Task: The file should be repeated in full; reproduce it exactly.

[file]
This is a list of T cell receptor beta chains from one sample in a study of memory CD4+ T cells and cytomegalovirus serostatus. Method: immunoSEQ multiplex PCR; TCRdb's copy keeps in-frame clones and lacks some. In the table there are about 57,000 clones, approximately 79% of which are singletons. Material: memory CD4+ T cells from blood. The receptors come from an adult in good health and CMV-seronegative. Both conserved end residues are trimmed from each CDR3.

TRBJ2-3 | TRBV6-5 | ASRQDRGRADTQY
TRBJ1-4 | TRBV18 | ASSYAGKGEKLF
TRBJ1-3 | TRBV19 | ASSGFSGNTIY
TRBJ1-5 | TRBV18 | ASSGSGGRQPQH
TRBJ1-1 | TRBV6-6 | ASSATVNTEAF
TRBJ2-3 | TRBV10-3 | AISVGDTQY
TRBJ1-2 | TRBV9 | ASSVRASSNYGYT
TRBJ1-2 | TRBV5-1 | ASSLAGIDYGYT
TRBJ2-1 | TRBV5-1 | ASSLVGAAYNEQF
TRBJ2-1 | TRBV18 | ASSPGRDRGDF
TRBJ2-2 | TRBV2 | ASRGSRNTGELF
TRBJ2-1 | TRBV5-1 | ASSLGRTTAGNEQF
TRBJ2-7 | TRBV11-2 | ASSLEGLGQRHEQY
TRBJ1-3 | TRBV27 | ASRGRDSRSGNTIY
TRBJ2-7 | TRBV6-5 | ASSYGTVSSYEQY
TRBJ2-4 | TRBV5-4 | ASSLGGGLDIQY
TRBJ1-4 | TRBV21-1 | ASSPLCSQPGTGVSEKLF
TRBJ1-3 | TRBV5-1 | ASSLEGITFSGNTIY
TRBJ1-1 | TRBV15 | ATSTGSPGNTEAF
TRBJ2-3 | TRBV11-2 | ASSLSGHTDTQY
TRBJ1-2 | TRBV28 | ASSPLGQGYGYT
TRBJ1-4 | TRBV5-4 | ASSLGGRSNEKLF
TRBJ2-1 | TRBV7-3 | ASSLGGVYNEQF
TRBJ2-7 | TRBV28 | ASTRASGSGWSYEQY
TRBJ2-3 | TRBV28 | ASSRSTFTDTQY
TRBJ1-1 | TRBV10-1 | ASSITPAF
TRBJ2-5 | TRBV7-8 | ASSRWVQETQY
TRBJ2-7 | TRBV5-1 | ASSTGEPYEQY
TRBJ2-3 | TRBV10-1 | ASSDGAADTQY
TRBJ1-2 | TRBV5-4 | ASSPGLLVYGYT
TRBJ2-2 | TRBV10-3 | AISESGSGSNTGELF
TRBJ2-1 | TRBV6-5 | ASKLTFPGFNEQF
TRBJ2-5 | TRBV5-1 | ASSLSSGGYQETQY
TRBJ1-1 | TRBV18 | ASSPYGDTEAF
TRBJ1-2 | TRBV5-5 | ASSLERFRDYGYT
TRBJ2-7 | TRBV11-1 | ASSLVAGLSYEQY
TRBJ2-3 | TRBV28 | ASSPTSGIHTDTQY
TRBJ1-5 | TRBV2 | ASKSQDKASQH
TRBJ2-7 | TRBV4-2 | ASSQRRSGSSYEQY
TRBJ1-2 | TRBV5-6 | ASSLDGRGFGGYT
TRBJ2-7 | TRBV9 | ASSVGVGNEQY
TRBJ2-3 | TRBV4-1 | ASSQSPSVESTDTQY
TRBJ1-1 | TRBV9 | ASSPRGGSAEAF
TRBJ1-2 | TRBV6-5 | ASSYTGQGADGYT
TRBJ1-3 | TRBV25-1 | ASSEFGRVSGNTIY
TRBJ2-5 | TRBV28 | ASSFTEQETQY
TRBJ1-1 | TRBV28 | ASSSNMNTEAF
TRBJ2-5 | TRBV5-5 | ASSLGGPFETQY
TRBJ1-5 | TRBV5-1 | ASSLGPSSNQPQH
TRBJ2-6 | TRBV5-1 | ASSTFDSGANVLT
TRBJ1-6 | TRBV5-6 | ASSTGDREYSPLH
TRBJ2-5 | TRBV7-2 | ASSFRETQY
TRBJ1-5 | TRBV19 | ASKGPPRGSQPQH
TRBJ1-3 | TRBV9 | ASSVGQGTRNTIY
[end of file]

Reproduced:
This is a list of T cell receptor beta chains from one sample in a study of memory CD4+ T cells and cytomegalovirus serostatus. Method: immunoSEQ multiplex PCR; TCRdb's copy keeps in-frame clones and lacks some. In the table there are about 57,000 clones, approximately 79% of which are singletons. Material: memory CD4+ T cells from blood. The receptors come from an adult in good health and CMV-seronegative. Both conserved end residues are trimmed from each CDR3.

TRBJ2-3 | TRBV6-5 | ASRQDRGRADTQY
TRBJ1-4 | TRBV18 | ASSYAGKGEKLF
TRBJ1-3 | TRBV19 | ASSGFSGNTIY
TRBJ1-5 | TRBV18 | ASSGSGGRQPQH
TRBJ1-1 | TRBV6-6 | ASSATVNTEAF
TRBJ2-3 | TRBV10-3 | AISVGDTQY
TRBJ1-2 | TRBV9 | ASSVRASSNYGYT
TRBJ1-2 | TRBV5-1 | ASSLAGIDYGYT
TRBJ2-1 | TRBV5-1 | ASSLVGAAYNEQF
TRBJ2-1 | TRBV18 | ASSPGRDRGDF
TRBJ2-2 | TRBV2 | ASRGSRNTGELF
TRBJ2-1 | TRBV5-1 | ASSLGRTTAGNEQF
TRBJ2-7 | TRBV11-2 | ASSLEGLGQRHEQY
TRBJ1-3 | TRBV27 | ASRGRDSRSGNTIY
TRBJ2-7 | TRBV6-5 | ASSYGTVSSYEQY
TRBJ2-4 | TRBV5-4 | ASSLGGGLDIQY
TRBJ1-4 | TRBV21-1 | ASSPLCSQPGTGVSEKLF
TRBJ1-3 | TRBV5-1 | ASSLEGITFSGNTIY
TRBJ1-1 | TRBV15 | ATSTGSPGNTEAF
TRBJ2-3 | TRBV11-2 | ASSLSGHTDTQY
TRBJ1-2 | TRBV28 | ASSPLGQGYGYT
TRBJ1-4 | TRBV5-4 | ASSLGGRSNEKLF
TRBJ2-1 | TRBV7-3 | ASSLGGVYNEQF
TRBJ2-7 | TRBV28 | ASTRASGSGWSYEQY
TRBJ2-3 | TRBV28 | ASSRSTFTDTQY
TRBJ1-1 | TRBV10-1 | ASSITPAF
TRBJ2-5 | TRBV7-8 | ASSRWVQETQY
TRBJ2-7 | TRBV5-1 | ASSTGEPYEQY
TRBJ2-3 | TRBV10-1 | ASSDGAADTQY
TRBJ1-2 | TRBV5-4 | ASSPGLLVYGYT
TRBJ2-2 | TRBV10-3 | AISESGSGSNTGELF
TRBJ2-1 | TRBV6-5 | ASKLTFPGFNEQF
TRBJ2-5 | TRBV5-1 | ASSLSSGGYQETQY
TRBJ1-1 | TRBV18 | ASSPYGDTEAF
TRBJ1-2 | TRBV5-5 | ASSLERFRDYGYT
TRBJ2-7 | TRBV11-1 | ASSLVAGLSYEQY
TRBJ2-3 | TRBV28 | ASSPTSGIHTDTQY
TRBJ1-5 | TRBV2 | ASKSQDKASQH
TRBJ2-7 | TRBV4-2 | ASSQRRSGSSYEQY
TRBJ1-2 | TRBV5-6 | ASSLDGRGFGGYT
TRBJ2-7 | TRBV9 | ASSVGVGNEQY
TRBJ2-3 | TRBV4-1 | ASSQSPSVESTDTQY
TRBJ1-1 | TRBV9 | ASSPRGGSAEAF
TRBJ1-2 | TRBV6-5 | ASSYTGQGADGYT
TRBJ1-3 | TRBV25-1 | ASSEFGRVSGNTIY
TRBJ2-5 | TRBV28 | ASSFTEQETQY
TRBJ1-1 | TRBV28 | ASSSNMNTEAF
TRBJ2-5 | TRBV5-5 | ASSLGGPFETQY
TRBJ1-5 | TRBV5-1 | ASSLGPSSNQPQH
TRBJ2-6 | TRBV5-1 | ASSTFDSGANVLT
TRBJ1-6 | TRBV5-6 | ASSTGDREYSPLH
TRBJ2-5 | TRBV7-2 | ASSFRETQY
TRBJ1-5 | TRBV19 | ASKGPPRGSQPQH
TRBJ1-3 | TRBV9 | ASSVGQGTRNTIY